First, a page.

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GoodFor is a wholefoods refillery that allows you to scoop and weigh your own produce (think BINN INN). It’s got a Ponsonby storefront, offering a wide-range of herbs, spices, grains – and all the ‘superfoods’ (chia, acai etc.) that you can think of.
Simple branding job, right?
Like other Ponsonby hipster-brands, all we need is to slap on a meaningless logo with a bold typeface, get someone with a beard and tattoos to be the mascot, and we’re golden!
But that’s not GoodFor.
GoodFor’s anything but another fad-chasing, cynical, money-maker.
GoodFor exists for one reason – to help the environment by making sustainable shopping easier. They’ve a multifaceted approach: from eliminating plastic in store, to having their own reusables range to help reduce people’s footprint (the goal being a plastic-free pantry), through to planting a tree (through the Trees for the Future charity) for every purchase a customer makes.
GoodFor wants people to know that buying GoodFor’s produce isn’t only good for their health, but also great for the planet’s.
That was our challenge – how do we launch GoodFor in a way that conveys to consumers the simplicity of their brand ethos, while highlighting the myriad ways in which they’re doing it? And we needed to move swiftly, because similar operations in Australia were eyeing up New Zealand.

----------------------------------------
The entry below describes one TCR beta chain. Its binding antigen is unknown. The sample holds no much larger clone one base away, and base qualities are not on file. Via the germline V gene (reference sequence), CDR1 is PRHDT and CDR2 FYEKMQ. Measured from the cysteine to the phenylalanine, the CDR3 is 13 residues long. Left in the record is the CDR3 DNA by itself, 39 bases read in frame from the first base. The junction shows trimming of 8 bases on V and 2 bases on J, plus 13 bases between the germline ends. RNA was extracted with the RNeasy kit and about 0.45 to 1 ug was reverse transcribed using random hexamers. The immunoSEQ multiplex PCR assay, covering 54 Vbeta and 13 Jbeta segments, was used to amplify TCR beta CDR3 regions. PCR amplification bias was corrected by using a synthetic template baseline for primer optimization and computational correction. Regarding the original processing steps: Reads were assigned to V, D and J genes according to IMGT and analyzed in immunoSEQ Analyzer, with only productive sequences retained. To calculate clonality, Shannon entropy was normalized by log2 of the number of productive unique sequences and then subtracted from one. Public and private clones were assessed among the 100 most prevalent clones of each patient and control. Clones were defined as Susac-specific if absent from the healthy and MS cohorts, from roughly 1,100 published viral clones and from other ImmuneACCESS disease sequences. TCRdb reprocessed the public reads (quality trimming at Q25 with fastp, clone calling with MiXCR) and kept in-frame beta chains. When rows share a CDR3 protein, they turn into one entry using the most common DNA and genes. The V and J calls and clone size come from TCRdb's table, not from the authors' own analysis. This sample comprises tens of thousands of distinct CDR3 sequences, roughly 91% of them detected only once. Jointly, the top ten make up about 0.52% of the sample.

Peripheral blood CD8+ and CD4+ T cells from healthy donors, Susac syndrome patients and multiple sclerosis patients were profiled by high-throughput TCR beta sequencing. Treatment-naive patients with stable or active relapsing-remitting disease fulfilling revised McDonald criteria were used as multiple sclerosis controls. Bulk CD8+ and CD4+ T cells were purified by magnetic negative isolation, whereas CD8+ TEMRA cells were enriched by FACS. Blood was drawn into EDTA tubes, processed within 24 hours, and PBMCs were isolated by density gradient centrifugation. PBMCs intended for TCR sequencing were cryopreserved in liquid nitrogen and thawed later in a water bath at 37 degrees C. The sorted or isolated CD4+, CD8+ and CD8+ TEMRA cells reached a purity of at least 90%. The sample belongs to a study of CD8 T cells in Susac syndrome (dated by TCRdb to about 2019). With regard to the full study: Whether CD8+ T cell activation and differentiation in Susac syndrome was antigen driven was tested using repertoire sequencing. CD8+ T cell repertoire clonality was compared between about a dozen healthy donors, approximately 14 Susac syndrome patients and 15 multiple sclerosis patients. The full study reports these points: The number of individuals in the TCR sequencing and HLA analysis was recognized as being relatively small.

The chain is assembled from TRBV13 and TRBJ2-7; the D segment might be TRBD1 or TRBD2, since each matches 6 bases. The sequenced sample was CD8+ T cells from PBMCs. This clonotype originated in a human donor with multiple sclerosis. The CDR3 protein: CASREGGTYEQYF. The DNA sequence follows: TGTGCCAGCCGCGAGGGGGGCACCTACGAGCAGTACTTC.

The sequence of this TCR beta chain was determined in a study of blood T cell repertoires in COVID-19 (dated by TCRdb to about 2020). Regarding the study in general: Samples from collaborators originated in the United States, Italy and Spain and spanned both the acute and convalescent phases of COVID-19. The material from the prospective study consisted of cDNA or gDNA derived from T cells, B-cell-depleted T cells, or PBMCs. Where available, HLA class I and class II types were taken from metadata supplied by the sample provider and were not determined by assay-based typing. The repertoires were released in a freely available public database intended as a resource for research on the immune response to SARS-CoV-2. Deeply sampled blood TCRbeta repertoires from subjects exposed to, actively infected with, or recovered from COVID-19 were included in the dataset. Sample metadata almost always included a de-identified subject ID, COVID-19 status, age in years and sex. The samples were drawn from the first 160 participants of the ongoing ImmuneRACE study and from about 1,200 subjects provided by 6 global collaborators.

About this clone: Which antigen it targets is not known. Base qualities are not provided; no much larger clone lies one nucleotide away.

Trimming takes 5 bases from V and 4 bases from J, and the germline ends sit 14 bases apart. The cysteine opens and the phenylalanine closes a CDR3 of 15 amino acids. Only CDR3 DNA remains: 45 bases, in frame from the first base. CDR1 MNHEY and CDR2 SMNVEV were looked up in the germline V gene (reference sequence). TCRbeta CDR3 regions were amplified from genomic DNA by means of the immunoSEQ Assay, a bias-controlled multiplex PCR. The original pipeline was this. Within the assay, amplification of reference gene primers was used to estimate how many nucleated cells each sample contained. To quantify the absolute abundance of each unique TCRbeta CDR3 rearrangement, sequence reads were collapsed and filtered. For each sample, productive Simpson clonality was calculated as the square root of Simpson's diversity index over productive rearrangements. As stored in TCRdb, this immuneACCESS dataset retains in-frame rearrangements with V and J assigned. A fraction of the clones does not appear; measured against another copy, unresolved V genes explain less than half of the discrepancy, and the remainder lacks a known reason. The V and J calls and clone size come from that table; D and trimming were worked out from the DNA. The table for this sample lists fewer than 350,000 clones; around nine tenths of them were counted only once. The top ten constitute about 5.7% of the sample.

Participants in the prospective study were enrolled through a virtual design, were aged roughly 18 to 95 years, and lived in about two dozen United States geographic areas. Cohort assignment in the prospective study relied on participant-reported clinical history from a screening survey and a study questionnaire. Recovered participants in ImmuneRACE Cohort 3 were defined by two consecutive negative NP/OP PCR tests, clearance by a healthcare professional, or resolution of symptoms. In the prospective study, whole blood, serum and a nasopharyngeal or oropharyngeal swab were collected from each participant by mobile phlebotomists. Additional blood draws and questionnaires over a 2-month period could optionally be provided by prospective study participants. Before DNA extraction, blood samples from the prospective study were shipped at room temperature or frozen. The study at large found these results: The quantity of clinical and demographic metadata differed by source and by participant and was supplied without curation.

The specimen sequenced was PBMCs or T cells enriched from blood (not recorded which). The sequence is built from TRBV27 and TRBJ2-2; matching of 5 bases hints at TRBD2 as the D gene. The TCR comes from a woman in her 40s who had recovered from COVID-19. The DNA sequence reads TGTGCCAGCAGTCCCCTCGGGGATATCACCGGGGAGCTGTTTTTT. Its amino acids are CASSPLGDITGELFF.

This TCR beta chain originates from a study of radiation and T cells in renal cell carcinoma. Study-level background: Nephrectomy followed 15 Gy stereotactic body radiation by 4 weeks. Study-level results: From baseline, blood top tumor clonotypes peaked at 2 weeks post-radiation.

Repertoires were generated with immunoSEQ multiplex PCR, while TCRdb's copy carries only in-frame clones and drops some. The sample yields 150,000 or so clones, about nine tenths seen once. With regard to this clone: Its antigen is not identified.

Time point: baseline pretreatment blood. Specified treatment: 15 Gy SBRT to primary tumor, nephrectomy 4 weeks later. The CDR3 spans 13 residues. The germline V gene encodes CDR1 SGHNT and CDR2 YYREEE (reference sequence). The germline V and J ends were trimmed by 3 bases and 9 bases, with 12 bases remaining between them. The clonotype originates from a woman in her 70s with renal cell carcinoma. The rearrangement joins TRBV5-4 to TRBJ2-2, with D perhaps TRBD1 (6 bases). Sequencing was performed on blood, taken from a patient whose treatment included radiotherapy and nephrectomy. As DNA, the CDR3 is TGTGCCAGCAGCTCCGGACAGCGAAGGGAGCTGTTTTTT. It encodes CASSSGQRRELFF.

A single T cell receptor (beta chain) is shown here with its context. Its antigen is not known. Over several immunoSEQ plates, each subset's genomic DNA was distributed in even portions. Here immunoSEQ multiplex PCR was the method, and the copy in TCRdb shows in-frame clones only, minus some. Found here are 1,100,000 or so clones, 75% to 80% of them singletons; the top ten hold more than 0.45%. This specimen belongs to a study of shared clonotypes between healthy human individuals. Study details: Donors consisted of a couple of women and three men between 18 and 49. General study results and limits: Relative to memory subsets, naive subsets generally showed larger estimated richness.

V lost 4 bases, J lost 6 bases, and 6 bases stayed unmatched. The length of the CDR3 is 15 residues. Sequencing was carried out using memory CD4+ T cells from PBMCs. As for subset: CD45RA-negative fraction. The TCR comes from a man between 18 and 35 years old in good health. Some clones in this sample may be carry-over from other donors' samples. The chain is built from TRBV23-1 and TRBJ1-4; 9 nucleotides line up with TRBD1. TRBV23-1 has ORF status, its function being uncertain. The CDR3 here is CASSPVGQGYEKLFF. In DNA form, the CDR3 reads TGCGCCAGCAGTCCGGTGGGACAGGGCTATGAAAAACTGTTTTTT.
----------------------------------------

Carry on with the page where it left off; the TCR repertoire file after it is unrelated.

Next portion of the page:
They wanted every customer to feel a pang of pride, every time they enter the store.
A tough job…
We started with what we knew. Their ethos is about waste reduction, so it needed to be uncomplicated. Keep it clean, but ensure that there’s depth.
We chose one hero motif – the sapling. A symbol for new life, growth and an indicator of a healthy environment, but it also showcases the work they’re doing with their tree planting. The simplicity of the image echoes the simplicity of their ethos, while also being visually endearing.
We contained the sapling in a loop, representing the cycle of sustainability inherent to the brand ethos.
Following the theme of reducing, we reduced our colour palate in both logo and type, to only black. When seen on the store’s recycled timber, it brings eye-catching contrast and clear communication. This, combined with a well-crafted sans-serif (only two weights) and a simple grid-system, appears not only approachable but sophisticated too.
Importantly for a small business, it’s easy to execute at scale and throughout all touchpoints.
The tone of voice is significant. We are fighting an important fight, but occasionally brands that try can appear self-important, over-complicated or preachy. We needed to be approachable and our mission easily understood; by using clear language and simple illustrations with some wit and charm, to ensure that people understood and wanted to come on the journey.
Through the development of a seemingly uncomplicated logo, typeface and tone of voice, but with a layer of meaning behind it all, we successfully achieved the brand’s desire to be simple, but make their multi-faceted mission easily understood.
Every touchpoint now explains why shopping at GoodFor is good for everyone.
See more from Ryan and the team at Marx by visiting: www.marxdesign.co.nz
Copywriting by Kate Phillips